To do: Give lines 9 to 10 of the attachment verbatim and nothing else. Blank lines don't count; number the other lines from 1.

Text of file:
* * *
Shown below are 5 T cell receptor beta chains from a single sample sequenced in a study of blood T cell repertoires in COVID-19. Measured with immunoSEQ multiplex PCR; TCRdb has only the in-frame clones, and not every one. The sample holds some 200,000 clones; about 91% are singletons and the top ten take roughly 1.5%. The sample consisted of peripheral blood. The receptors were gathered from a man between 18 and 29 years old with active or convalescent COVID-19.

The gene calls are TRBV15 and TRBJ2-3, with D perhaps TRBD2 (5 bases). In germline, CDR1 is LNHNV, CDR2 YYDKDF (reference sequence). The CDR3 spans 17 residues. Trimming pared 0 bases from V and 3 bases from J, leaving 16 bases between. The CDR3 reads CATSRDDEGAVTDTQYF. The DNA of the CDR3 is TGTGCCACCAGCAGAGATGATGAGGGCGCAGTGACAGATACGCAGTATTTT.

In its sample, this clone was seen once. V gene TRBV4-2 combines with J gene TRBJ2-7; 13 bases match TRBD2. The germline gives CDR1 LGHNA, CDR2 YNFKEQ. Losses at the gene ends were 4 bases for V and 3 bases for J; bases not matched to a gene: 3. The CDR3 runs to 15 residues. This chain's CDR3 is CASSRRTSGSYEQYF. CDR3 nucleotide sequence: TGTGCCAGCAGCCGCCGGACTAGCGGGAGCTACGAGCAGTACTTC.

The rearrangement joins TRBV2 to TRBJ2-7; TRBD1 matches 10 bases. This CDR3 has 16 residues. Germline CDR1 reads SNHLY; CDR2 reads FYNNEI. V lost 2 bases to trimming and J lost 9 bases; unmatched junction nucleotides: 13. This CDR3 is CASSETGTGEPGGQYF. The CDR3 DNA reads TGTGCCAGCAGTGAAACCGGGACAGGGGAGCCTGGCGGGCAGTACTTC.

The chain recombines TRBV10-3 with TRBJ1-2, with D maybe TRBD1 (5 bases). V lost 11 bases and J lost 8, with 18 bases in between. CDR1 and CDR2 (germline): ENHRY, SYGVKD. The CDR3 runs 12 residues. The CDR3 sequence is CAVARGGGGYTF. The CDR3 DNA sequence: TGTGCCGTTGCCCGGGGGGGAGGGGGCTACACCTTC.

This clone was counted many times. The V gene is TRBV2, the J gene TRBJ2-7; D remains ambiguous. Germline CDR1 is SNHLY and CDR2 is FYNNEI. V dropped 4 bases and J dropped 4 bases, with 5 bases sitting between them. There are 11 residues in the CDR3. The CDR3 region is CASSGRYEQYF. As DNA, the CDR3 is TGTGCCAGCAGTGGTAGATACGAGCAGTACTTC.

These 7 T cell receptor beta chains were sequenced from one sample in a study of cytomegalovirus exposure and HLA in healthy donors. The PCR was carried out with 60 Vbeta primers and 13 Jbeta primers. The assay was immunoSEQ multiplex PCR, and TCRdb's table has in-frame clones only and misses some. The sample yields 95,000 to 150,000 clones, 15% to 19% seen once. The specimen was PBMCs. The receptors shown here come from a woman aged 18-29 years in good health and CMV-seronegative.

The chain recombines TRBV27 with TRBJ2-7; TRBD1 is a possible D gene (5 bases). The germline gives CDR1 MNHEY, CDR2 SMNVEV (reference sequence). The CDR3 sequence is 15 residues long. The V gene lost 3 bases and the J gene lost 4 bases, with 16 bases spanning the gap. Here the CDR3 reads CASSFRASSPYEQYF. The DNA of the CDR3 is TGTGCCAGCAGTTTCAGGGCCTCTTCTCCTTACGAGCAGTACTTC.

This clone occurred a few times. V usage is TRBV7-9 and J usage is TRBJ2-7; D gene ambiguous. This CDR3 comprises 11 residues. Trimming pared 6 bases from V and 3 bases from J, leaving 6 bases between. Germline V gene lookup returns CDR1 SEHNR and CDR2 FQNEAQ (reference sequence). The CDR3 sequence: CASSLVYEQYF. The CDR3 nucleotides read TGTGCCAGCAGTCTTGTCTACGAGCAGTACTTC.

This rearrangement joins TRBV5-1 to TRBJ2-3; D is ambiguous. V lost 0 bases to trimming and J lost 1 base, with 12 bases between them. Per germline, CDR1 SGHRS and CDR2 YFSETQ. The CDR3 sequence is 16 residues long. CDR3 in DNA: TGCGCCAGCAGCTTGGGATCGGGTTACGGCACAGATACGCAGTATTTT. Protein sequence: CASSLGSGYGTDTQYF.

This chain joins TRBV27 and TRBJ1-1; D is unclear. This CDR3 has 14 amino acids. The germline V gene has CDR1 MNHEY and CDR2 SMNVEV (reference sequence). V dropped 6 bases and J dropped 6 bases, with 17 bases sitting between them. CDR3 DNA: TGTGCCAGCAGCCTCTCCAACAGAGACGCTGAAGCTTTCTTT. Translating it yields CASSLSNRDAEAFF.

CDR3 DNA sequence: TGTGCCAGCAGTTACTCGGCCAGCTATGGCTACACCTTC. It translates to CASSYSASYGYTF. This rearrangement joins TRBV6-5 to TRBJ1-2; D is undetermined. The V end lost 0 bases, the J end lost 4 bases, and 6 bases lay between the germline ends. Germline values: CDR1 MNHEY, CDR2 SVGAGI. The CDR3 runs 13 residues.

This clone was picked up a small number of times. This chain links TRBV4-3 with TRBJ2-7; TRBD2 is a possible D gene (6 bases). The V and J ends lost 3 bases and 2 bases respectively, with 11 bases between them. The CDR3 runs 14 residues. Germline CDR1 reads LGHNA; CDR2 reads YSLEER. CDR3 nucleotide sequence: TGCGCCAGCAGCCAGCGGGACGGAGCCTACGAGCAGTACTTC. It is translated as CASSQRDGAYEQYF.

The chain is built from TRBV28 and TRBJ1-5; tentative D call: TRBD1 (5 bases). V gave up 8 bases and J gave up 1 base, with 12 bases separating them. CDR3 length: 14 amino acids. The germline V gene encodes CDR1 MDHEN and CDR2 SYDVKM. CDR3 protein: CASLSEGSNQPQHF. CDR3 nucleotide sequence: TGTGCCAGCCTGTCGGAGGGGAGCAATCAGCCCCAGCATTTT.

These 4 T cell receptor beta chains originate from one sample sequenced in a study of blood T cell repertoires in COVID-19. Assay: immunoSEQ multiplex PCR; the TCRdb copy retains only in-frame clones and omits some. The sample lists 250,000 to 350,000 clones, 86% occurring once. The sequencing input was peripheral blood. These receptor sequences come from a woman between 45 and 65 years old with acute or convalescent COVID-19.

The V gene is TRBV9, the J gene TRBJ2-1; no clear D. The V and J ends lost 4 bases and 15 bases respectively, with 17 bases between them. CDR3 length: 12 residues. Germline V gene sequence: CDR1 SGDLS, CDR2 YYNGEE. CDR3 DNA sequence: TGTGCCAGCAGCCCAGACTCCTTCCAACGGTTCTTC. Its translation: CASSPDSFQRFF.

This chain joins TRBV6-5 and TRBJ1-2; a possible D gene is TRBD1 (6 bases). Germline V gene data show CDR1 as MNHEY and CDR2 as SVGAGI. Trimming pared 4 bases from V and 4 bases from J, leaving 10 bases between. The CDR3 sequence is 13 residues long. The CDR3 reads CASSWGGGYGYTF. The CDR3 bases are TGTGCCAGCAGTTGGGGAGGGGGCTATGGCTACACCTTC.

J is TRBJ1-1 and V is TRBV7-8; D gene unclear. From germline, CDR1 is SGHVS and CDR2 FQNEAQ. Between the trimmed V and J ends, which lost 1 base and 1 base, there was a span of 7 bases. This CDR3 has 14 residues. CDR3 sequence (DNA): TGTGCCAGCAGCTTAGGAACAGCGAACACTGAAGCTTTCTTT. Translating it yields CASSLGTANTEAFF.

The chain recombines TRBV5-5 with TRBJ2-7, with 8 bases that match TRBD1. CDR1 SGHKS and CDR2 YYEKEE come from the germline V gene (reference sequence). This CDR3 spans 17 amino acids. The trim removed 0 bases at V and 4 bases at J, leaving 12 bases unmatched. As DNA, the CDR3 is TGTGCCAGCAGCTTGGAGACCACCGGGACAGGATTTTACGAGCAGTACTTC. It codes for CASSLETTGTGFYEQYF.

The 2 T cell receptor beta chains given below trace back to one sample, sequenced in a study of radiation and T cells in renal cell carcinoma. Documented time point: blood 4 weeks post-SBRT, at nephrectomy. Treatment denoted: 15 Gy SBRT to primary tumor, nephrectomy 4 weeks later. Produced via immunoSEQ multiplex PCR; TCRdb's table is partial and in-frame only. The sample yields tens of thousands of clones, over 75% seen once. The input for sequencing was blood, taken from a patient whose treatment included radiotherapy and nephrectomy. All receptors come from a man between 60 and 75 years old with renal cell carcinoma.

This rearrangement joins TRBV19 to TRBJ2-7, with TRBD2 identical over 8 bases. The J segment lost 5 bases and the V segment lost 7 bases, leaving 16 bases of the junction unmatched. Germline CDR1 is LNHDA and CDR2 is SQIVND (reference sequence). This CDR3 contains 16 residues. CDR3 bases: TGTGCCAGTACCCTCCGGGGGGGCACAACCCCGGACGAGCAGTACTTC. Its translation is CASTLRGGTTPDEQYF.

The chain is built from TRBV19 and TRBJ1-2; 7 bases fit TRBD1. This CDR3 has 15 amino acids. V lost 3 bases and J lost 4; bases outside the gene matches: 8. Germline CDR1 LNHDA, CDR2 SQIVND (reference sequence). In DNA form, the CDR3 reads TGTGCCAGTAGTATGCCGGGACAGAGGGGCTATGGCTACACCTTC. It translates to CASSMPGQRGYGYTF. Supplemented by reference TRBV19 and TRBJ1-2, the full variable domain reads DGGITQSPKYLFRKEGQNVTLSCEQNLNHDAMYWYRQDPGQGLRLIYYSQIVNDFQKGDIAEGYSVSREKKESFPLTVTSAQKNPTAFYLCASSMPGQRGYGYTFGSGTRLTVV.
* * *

This clone occurred a few times. V usage is TRBV7-9 and J usage is TRBJ2-7; D gene ambiguous. This CDR3 comprises 11 residues. Trimming pared 6 bases from V and 3 bases from J, leaving 6 bases between. Germline V gene lookup returns CDR1 SEHNR and CDR2 FQNEAQ (reference sequence). The CDR3 sequence: CASSLVYEQYF. The CDR3 nucleotides read TGTGCCAGCAGTCTTGTCTACGAGCAGTACTTC.

This rearrangement joins TRBV5-1 to TRBJ2-3; D is ambiguous. V lost 0 bases to trimming and J lost 1 base, with 12 bases between them. Per germline, CDR1 SGHRS and CDR2 YFSETQ. The CDR3 sequence is 16 residues long. CDR3 in DNA: TGCGCCAGCAGCTTGGGATCGGGTTACGGCACAGATACGCAGTATTTT. Protein sequence: CASSLGSGYGTDTQYF.